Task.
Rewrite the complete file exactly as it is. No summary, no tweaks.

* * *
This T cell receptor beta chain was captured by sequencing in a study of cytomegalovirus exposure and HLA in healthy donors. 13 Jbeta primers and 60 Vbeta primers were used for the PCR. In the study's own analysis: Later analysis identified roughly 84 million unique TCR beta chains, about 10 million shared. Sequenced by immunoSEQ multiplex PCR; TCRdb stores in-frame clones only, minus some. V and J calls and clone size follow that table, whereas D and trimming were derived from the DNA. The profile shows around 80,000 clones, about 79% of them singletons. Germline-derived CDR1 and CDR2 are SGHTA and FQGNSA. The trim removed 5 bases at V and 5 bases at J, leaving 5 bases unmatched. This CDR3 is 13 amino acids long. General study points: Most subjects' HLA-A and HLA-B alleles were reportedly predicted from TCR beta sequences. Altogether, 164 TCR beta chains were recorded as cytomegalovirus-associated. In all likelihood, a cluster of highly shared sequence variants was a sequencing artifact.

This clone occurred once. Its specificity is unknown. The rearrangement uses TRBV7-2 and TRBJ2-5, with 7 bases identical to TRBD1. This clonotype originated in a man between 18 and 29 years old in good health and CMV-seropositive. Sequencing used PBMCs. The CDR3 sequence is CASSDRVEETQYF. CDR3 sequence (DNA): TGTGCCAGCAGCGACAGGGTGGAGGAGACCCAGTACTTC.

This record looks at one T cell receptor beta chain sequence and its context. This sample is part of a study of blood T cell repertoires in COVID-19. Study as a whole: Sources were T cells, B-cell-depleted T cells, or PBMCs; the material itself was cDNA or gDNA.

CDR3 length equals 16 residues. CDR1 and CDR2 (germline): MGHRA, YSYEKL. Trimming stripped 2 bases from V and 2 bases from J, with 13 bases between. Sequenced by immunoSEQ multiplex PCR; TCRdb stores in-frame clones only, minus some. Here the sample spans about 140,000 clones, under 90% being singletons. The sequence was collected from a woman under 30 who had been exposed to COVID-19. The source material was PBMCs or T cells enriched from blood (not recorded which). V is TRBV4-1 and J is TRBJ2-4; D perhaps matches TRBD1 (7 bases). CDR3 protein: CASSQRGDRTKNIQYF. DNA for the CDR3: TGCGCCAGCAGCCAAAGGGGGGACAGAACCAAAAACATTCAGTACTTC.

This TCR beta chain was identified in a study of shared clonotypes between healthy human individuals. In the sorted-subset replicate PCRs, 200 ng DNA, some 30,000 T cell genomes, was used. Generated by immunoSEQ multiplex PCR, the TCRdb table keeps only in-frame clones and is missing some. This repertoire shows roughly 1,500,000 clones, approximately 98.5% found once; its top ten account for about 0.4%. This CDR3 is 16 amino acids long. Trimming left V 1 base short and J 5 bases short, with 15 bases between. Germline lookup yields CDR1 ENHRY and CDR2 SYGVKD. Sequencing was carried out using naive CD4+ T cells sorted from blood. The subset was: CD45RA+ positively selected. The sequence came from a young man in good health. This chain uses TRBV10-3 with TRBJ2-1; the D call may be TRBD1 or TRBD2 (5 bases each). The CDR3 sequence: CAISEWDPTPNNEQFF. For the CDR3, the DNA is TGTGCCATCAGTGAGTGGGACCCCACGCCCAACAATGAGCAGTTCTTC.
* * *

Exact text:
This T cell receptor beta chain was captured by sequencing in a study of cytomegalovirus exposure and HLA in healthy donors. 13 Jbeta primers and 60 Vbeta primers were used for the PCR. In the study's own analysis: Later analysis identified roughly 84 million unique TCR beta chains, about 10 million shared. Sequenced by immunoSEQ multiplex PCR; TCRdb stores in-frame clones only, minus some. V and J calls and clone size follow that table, whereas D and trimming were derived from the DNA. The profile shows around 80,000 clones, about 79% of them singletons. Germline-derived CDR1 and CDR2 are SGHTA and FQGNSA. The trim removed 5 bases at V and 5 bases at J, leaving 5 bases unmatched. This CDR3 is 13 amino acids long. General study points: Most subjects' HLA-A and HLA-B alleles were reportedly predicted from TCR beta sequences. Altogether, 164 TCR beta chains were recorded as cytomegalovirus-associated. In all likelihood, a cluster of highly shared sequence variants was a sequencing artifact.

This clone occurred once. Its specificity is unknown. The rearrangement uses TRBV7-2 and TRBJ2-5, with 7 bases identical to TRBD1. This clonotype originated in a man between 18 and 29 years old in good health and CMV-seropositive. Sequencing used PBMCs. The CDR3 sequence is CASSDRVEETQYF. CDR3 sequence (DNA): TGTGCCAGCAGCGACAGGGTGGAGGAGACCCAGTACTTC.

This record looks at one T cell receptor beta chain sequence and its context. This sample is part of a study of blood T cell repertoires in COVID-19. Study as a whole: Sources were T cells, B-cell-depleted T cells, or PBMCs; the material itself was cDNA or gDNA.

CDR3 length equals 16 residues. CDR1 and CDR2 (germline): MGHRA, YSYEKL. Trimming stripped 2 bases from V and 2 bases from J, with 13 bases between. Sequenced by immunoSEQ multiplex PCR; TCRdb stores in-frame clones only, minus some. Here the sample spans about 140,000 clones, under 90% being singletons. The sequence was collected from a woman under 30 who had been exposed to COVID-19. The source material was PBMCs or T cells enriched from blood (not recorded which). V is TRBV4-1 and J is TRBJ2-4; D perhaps matches TRBD1 (7 bases). CDR3 protein: CASSQRGDRTKNIQYF. DNA for the CDR3: TGCGCCAGCAGCCAAAGGGGGGACAGAACCAAAAACATTCAGTACTTC.

This TCR beta chain was identified in a study of shared clonotypes between healthy human individuals. In the sorted-subset replicate PCRs, 200 ng DNA, some 30,000 T cell genomes, was used. Generated by immunoSEQ multiplex PCR, the TCRdb table keeps only in-frame clones and is missing some. This repertoire shows roughly 1,500,000 clones, approximately 98.5% found once; its top ten account for about 0.4%. This CDR3 is 16 amino acids long. Trimming left V 1 base short and J 5 bases short, with 15 bases between. Germline lookup yields CDR1 ENHRY and CDR2 SYGVKD. Sequencing was carried out using naive CD4+ T cells sorted from blood. The subset was: CD45RA+ positively selected. The sequence came from a young man in good health. This chain uses TRBV10-3 with TRBJ2-1; the D call may be TRBD1 or TRBD2 (5 bases each). The CDR3 sequence: CAISEWDPTPNNEQFF. For the CDR3, the DNA is TGTGCCATCAGTGAGTGGGACCCCACGCCCAACAATGAGCAGTTCTTC.